Adriana Cronin-Lukas from the Big Blog Company was good. I particularly latched on to her ideas of evolving model of organisational structures. I thought she might be interested in the ASP; having grown themselves as an organisation as a complex, adaptive system. She spoke about the world of engineering which had surfaced complex problems and applied multiple simplified systems and processes. That the internet age was this stood on its head. That a few simple rules (and tools) was giving rise to greater and increased complexity.
One final comment on the (lack of) diversity of the speakers and audience was the UK-centricity of the debate. It wasn't framed as a UK issue; the web by its nature transcends national and international borders, yet there was no talk about the global social impact of the web; only local and national. (And somewhat understandably but off-piste was the problem of government, SME's and procurement.) These tacitly imposed borders of the debate truncated at source any conversation about the nature of global civic engagement when facing global challenges which also transcend national and interntional borders such as climate change. The social impact of the web on patterns of sustainable or unsustainable behaviour across the globe might be great indeed.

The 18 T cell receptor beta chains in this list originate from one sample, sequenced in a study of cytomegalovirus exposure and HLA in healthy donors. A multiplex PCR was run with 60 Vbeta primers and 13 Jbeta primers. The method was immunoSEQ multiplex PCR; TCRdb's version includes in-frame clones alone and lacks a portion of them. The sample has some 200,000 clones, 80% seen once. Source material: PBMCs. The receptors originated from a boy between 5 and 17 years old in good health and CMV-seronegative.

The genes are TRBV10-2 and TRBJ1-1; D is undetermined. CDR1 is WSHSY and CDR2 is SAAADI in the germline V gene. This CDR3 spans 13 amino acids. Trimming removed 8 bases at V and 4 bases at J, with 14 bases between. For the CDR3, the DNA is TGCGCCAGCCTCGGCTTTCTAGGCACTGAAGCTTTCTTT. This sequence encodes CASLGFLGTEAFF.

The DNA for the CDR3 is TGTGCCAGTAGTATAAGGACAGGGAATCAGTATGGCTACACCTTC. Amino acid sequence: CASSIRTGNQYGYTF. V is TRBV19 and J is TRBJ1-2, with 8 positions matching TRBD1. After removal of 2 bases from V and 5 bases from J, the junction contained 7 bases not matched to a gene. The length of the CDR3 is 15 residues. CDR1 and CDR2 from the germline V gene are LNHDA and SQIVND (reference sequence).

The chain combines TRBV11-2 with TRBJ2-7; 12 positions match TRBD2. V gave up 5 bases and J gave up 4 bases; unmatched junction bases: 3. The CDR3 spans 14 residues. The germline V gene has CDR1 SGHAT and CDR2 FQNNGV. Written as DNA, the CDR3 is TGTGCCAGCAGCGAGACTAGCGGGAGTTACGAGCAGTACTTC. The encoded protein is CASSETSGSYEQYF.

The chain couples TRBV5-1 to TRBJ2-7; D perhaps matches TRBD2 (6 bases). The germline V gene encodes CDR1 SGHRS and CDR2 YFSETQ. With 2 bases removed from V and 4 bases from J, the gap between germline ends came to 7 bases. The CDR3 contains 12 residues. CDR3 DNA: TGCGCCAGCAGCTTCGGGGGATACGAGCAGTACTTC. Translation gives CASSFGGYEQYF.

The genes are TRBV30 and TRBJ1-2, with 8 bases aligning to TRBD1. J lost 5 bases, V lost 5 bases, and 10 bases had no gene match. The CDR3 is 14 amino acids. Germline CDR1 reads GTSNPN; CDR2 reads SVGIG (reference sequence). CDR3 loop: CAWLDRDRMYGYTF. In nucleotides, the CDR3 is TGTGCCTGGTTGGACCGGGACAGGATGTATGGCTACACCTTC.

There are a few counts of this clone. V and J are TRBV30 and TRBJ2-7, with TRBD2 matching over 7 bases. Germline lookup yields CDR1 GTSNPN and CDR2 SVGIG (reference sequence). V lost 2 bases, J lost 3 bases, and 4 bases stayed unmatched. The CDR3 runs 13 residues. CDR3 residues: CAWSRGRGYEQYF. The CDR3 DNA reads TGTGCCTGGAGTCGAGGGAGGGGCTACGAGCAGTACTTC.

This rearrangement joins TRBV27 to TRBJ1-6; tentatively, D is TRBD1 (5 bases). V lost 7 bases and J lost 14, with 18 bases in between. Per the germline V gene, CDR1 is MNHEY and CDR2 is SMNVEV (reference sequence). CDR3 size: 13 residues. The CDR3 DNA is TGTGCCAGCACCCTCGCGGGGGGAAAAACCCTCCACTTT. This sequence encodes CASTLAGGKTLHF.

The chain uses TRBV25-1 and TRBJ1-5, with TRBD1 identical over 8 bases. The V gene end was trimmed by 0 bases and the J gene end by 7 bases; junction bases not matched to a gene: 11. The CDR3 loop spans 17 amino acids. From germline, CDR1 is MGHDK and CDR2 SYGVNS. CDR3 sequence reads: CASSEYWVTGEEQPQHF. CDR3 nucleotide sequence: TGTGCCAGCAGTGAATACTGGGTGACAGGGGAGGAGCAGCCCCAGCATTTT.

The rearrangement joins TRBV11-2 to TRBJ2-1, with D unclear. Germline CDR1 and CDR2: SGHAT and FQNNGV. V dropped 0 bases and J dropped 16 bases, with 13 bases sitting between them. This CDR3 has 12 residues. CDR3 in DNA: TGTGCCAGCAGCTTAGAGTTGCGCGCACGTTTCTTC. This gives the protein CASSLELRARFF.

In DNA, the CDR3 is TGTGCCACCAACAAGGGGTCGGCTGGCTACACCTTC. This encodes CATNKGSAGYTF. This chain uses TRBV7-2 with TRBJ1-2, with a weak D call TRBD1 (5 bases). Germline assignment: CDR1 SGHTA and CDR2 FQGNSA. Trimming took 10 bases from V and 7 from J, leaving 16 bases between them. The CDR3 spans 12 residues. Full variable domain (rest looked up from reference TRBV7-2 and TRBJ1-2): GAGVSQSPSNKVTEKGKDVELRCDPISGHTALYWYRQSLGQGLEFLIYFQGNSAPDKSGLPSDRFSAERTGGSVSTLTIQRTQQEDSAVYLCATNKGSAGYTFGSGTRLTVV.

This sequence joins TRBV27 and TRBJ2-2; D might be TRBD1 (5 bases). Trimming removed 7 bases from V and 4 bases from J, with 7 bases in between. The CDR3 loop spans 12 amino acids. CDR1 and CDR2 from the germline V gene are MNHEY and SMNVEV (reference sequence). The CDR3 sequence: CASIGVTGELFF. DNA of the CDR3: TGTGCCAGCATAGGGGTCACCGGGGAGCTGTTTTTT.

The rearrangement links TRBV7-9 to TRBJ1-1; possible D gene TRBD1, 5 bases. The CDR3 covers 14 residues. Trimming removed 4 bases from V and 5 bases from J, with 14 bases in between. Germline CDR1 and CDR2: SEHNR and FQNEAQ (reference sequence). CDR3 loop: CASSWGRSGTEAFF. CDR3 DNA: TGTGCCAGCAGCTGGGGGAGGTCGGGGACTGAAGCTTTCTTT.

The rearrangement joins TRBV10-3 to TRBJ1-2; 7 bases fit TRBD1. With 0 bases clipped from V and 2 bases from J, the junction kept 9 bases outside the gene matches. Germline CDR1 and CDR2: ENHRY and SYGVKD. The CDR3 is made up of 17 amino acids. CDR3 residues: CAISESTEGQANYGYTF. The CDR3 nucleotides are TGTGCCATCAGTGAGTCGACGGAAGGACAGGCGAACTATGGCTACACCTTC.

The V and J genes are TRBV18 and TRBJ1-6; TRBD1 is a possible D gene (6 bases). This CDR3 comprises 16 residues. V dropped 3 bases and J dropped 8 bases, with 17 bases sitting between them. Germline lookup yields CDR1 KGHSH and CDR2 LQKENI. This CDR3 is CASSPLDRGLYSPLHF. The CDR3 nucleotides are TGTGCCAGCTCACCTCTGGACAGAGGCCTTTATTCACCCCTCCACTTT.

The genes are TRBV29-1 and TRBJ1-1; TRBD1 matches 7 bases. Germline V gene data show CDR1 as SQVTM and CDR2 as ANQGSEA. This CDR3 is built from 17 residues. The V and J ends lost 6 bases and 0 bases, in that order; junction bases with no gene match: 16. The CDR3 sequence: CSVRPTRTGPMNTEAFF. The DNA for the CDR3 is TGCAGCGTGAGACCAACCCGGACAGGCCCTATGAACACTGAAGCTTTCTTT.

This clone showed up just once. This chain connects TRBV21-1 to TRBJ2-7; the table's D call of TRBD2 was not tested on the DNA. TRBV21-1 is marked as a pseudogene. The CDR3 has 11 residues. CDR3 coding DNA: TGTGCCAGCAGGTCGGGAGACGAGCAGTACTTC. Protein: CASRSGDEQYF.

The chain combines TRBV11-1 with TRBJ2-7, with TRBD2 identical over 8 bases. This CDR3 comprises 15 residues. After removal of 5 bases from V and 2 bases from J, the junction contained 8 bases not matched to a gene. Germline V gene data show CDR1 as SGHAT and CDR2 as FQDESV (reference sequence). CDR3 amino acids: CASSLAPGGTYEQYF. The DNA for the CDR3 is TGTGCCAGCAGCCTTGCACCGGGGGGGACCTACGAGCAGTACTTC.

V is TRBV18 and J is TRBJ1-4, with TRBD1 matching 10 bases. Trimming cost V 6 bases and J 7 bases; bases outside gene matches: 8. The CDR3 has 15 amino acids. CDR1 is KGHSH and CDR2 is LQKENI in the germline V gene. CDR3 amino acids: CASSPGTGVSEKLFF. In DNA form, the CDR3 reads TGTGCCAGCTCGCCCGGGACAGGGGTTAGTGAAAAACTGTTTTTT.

It sounds like I am having a real moan... But in fact, it was a stimulating morning on lots of levels; although what I railed against, as ever, promoted the most extended and divergent thoughts.
Brian Appleyard impressed with his dismissal of the professionalisation of politics which be cited as leading to a lack of wisdom and insight into the real world. That hyper-democracy, in constant feedback of everything on everything must require someone who had an insight into how to assess the data which comes in. That 'perabytes of data on the web is meaningless' and 'should not be treated as an autonomous force'. quite right. I could go on. I won't.
The over-riding image of today? A moire pattern
Interference patterns (of conversation) creating complex, but pretty patterns. x